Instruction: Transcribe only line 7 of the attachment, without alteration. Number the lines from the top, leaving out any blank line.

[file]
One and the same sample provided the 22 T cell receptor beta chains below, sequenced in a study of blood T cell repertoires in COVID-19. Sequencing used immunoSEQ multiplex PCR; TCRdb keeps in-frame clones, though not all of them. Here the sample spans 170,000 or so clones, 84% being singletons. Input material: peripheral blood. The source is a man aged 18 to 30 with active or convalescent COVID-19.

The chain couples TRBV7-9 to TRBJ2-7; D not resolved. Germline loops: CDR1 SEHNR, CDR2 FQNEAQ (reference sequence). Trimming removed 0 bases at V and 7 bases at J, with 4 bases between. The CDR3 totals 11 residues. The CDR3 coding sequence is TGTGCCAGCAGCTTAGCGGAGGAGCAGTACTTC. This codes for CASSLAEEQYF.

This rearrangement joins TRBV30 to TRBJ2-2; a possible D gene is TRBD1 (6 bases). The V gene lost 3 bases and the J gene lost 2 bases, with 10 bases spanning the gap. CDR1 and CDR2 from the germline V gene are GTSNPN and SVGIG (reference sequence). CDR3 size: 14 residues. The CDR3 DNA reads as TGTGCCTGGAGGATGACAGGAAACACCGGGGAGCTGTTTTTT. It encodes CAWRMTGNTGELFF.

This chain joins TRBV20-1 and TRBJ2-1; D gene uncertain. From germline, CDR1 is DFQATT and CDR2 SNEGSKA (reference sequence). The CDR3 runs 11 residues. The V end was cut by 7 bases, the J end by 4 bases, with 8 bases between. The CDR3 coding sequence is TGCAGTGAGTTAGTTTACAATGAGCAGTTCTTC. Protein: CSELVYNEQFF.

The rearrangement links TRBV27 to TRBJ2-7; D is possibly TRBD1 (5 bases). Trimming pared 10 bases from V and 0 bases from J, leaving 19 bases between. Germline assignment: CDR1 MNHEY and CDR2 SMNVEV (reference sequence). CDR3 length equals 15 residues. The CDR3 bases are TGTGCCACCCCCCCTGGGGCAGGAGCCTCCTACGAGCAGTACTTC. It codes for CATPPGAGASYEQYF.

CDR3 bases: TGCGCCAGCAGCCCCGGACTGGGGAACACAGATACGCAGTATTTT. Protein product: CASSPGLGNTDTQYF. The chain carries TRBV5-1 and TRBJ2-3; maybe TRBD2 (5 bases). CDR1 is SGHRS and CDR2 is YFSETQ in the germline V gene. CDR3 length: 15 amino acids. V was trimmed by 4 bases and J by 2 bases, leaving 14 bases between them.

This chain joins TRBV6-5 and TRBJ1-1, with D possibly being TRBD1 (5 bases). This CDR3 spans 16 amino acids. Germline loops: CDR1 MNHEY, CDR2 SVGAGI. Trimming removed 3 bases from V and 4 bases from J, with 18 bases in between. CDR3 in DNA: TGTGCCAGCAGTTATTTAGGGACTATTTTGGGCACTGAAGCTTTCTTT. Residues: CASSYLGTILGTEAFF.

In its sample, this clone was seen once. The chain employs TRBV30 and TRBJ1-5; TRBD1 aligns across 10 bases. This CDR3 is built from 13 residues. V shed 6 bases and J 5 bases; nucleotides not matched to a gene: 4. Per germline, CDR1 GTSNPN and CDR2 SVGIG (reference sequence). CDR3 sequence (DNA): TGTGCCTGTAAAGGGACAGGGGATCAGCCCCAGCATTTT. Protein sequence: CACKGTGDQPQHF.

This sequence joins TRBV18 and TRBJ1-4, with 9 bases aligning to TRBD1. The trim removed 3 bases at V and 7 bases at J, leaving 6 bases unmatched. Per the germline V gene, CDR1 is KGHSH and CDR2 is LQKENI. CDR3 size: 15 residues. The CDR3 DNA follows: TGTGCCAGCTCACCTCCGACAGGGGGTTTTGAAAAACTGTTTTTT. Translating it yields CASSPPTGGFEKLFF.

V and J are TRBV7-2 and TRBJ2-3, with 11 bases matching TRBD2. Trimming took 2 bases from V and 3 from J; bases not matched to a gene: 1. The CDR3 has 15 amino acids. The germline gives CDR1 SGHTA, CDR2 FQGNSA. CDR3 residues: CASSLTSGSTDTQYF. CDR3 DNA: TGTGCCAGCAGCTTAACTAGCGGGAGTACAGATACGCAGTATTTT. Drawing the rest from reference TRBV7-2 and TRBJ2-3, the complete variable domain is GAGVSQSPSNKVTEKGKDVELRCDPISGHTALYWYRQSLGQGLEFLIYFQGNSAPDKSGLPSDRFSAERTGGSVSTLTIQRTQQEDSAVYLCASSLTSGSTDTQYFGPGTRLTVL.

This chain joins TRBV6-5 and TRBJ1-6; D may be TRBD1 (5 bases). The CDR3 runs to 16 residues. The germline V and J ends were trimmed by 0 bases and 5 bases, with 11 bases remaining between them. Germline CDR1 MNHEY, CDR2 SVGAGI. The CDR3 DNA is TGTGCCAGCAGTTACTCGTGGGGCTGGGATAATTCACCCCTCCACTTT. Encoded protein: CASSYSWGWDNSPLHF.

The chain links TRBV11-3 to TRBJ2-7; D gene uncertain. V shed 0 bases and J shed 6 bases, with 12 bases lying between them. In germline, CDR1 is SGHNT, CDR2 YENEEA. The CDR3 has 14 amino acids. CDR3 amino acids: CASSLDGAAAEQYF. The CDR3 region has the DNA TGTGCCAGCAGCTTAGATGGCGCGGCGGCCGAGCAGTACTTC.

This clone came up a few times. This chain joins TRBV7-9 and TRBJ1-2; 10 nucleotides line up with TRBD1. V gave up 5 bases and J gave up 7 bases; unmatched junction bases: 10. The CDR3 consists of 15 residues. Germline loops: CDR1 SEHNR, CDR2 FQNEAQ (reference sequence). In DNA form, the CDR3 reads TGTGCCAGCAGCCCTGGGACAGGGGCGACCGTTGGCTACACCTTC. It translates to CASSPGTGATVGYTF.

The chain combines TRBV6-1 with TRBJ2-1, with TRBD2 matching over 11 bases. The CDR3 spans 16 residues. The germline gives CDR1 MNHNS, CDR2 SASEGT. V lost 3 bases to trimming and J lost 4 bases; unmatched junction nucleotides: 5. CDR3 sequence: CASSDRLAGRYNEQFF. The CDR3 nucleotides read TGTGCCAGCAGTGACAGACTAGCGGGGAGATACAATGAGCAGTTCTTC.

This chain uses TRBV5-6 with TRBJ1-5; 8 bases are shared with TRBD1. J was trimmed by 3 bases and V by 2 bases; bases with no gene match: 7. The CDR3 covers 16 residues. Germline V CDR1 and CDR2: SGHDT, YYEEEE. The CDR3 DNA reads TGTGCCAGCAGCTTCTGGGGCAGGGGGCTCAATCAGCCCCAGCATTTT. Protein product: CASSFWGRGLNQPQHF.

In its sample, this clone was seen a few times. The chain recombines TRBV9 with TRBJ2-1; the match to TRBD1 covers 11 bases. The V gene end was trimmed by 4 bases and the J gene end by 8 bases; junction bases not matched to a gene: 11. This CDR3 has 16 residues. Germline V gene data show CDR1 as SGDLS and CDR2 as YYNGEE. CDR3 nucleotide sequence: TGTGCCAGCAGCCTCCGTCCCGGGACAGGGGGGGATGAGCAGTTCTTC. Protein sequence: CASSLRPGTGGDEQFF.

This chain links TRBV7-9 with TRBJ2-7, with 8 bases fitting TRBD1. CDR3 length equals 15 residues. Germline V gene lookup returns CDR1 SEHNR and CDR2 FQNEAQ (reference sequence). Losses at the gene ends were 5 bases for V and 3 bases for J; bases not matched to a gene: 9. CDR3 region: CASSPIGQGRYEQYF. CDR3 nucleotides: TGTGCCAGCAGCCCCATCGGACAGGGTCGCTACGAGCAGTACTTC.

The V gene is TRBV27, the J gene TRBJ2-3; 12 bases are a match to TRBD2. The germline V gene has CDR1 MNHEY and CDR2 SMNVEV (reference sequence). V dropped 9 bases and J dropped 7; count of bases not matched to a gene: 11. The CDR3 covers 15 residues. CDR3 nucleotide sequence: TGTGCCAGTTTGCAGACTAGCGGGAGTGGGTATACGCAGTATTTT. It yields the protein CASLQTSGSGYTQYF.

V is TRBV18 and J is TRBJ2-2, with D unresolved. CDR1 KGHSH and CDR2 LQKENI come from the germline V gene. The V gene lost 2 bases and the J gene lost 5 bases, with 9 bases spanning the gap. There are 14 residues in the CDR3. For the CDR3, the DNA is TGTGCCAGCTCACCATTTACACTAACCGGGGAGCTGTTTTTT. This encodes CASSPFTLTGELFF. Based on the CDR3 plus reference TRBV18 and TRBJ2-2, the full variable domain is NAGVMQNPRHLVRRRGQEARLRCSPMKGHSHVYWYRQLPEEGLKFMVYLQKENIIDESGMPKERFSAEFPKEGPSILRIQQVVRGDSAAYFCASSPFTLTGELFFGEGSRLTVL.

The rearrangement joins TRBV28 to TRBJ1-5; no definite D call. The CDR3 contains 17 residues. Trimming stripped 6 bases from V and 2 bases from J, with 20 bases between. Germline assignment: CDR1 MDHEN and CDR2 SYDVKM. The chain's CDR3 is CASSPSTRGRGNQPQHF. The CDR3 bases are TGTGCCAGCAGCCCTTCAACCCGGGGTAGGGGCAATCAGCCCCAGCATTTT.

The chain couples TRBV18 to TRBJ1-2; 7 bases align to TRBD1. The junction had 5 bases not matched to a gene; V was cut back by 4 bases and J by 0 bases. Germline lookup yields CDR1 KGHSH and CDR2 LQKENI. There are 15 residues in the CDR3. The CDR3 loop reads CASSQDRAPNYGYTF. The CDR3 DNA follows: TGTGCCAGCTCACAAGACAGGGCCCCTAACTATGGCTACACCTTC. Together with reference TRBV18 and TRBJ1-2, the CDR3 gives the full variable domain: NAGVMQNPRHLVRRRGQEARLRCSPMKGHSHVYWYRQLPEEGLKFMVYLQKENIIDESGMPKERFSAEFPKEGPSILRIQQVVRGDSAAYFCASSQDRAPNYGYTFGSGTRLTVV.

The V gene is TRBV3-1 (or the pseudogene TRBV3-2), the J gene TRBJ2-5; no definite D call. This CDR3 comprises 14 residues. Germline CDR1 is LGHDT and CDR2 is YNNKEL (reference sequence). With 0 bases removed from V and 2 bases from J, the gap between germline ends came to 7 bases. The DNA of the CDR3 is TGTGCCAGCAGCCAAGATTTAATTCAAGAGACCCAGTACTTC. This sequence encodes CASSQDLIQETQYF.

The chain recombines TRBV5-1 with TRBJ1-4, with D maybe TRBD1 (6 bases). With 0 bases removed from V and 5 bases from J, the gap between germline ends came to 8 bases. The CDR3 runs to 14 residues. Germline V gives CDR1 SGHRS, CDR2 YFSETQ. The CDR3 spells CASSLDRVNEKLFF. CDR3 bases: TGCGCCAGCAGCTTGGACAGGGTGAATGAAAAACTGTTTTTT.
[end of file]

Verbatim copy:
This chain joins TRBV6-5 and TRBJ1-1, with D possibly being TRBD1 (5 bases). This CDR3 spans 16 amino acids. Germline loops: CDR1 MNHEY, CDR2 SVGAGI. Trimming removed 3 bases from V and 4 bases from J, with 18 bases in between. CDR3 in DNA: TGTGCCAGCAGTTATTTAGGGACTATTTTGGGCACTGAAGCTTTCTTT. Residues: CASSYLGTILGTEAFF.